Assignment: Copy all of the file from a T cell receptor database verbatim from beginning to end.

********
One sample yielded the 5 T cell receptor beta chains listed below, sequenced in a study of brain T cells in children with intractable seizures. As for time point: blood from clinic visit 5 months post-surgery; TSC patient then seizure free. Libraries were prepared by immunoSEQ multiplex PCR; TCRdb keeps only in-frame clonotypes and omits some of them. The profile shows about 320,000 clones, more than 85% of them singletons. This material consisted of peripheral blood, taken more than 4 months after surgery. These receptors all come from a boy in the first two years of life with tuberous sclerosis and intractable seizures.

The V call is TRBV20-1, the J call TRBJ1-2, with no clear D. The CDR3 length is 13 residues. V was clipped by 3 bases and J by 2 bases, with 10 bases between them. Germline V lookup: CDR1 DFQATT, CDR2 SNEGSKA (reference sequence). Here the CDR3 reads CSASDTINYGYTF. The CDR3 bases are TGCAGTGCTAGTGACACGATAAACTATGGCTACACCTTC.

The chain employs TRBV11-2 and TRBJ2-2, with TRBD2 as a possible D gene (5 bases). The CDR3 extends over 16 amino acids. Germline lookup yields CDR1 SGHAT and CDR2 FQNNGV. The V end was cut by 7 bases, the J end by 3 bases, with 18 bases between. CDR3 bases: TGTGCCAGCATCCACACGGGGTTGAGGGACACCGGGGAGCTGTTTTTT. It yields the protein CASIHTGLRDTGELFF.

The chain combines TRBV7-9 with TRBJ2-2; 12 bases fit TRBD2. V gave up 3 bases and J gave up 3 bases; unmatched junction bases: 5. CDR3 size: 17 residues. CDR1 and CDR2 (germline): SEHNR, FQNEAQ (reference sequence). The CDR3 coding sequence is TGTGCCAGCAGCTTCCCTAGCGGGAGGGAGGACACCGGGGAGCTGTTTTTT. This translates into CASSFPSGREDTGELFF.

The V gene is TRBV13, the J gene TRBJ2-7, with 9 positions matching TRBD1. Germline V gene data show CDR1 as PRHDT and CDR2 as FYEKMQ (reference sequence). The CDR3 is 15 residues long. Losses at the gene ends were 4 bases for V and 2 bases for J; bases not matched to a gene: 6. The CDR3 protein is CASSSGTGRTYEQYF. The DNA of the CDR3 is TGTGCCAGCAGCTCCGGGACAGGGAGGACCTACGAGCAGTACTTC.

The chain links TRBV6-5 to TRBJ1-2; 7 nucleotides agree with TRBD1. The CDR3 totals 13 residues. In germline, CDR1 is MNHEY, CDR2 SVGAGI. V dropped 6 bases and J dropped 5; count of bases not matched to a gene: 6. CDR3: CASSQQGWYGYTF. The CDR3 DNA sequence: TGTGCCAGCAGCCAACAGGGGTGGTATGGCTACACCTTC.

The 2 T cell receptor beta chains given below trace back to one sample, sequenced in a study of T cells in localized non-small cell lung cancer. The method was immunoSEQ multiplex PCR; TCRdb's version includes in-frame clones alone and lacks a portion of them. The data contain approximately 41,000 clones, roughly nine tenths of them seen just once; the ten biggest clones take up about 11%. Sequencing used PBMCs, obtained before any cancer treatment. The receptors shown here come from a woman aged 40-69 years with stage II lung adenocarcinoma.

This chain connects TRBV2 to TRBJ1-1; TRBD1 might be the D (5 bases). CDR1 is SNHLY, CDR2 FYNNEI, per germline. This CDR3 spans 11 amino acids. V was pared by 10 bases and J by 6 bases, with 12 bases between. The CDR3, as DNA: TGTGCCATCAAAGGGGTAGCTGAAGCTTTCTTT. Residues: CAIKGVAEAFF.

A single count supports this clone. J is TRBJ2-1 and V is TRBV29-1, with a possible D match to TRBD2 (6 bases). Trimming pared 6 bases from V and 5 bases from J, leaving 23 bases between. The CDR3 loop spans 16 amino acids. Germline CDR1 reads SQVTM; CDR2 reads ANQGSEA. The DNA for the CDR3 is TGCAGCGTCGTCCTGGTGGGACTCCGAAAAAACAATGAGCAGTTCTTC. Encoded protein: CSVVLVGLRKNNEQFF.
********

One sample yielded the 5 T cell receptor beta chains listed below, sequenced in a study of brain T cells in children with intractable seizures. As for time point: blood from clinic visit 5 months post-surgery; TSC patient then seizure free. Libraries were prepared by immunoSEQ multiplex PCR; TCRdb keeps only in-frame clonotypes and omits some of them. The profile shows about 320,000 clones, more than 85% of them singletons. This material consisted of peripheral blood, taken more than 4 months after surgery. These receptors all come from a boy in the first two years of life with tuberous sclerosis and intractable seizures.

The V call is TRBV20-1, the J call TRBJ1-2, with no clear D. The CDR3 length is 13 residues. V was clipped by 3 bases and J by 2 bases, with 10 bases between them. Germline V lookup: CDR1 DFQATT, CDR2 SNEGSKA (reference sequence). Here the CDR3 reads CSASDTINYGYTF. The CDR3 bases are TGCAGTGCTAGTGACACGATAAACTATGGCTACACCTTC.

The chain employs TRBV11-2 and TRBJ2-2, with TRBD2 as a possible D gene (5 bases). The CDR3 extends over 16 amino acids. Germline lookup yields CDR1 SGHAT and CDR2 FQNNGV. The V end was cut by 7 bases, the J end by 3 bases, with 18 bases between. CDR3 bases: TGTGCCAGCATCCACACGGGGTTGAGGGACACCGGGGAGCTGTTTTTT. It yields the protein CASIHTGLRDTGELFF.

The chain combines TRBV7-9 with TRBJ2-2; 12 bases fit TRBD2. V gave up 3 bases and J gave up 3 bases; unmatched junction bases: 5. CDR3 size: 17 residues. CDR1 and CDR2 (germline): SEHNR, FQNEAQ (reference sequence). The CDR3 coding sequence is TGTGCCAGCAGCTTCCCTAGCGGGAGGGAGGACACCGGGGAGCTGTTTTTT. This translates into CASSFPSGREDTGELFF.

The V gene is TRBV13, the J gene TRBJ2-7, with 9 positions matching TRBD1. Germline V gene data show CDR1 as PRHDT and CDR2 as FYEKMQ (reference sequence). The CDR3 is 15 residues long. Losses at the gene ends were 4 bases for V and 2 bases for J; bases not matched to a gene: 6. The CDR3 protein is CASSSGTGRTYEQYF. The DNA of the CDR3 is TGTGCCAGCAGCTCCGGGACAGGGAGGACCTACGAGCAGTACTTC.

The chain links TRBV6-5 to TRBJ1-2; 7 nucleotides agree with TRBD1. The CDR3 totals 13 residues. In germline, CDR1 is MNHEY, CDR2 SVGAGI. V dropped 6 bases and J dropped 5; count of bases not matched to a gene: 6. CDR3: CASSQQGWYGYTF. The CDR3 DNA sequence: TGTGCCAGCAGCCAACAGGGGTGGTATGGCTACACCTTC.

The 2 T cell receptor beta chains given below trace back to one sample, sequenced in a study of T cells in localized non-small cell lung cancer. The method was immunoSEQ multiplex PCR; TCRdb's version includes in-frame clones alone and lacks a portion of them. The data contain approximately 41,000 clones, roughly nine tenths of them seen just once; the ten biggest clones take up about 11%. Sequencing used PBMCs, obtained before any cancer treatment. The receptors shown here come from a woman aged 40-69 years with stage II lung adenocarcinoma.

This chain connects TRBV2 to TRBJ1-1; TRBD1 might be the D (5 bases). CDR1 is SNHLY, CDR2 FYNNEI, per germline. This CDR3 spans 11 amino acids. V was pared by 10 bases and J by 6 bases, with 12 bases between. The CDR3, as DNA: TGTGCCATCAAAGGGGTAGCTGAAGCTTTCTTT. Residues: CAIKGVAEAFF.

A single count supports this clone. J is TRBJ2-1 and V is TRBV29-1, with a possible D match to TRBD2 (6 bases). Trimming pared 6 bases from V and 5 bases from J, leaving 23 bases between. The CDR3 loop spans 16 amino acids. Germline CDR1 reads SQVTM; CDR2 reads ANQGSEA. The DNA for the CDR3 is TGCAGCGTCGTCCTGGTGGGACTCCGAAAAAACAATGAGCAGTTCTTC. Encoded protein: CSVVLVGLRKNNEQFF.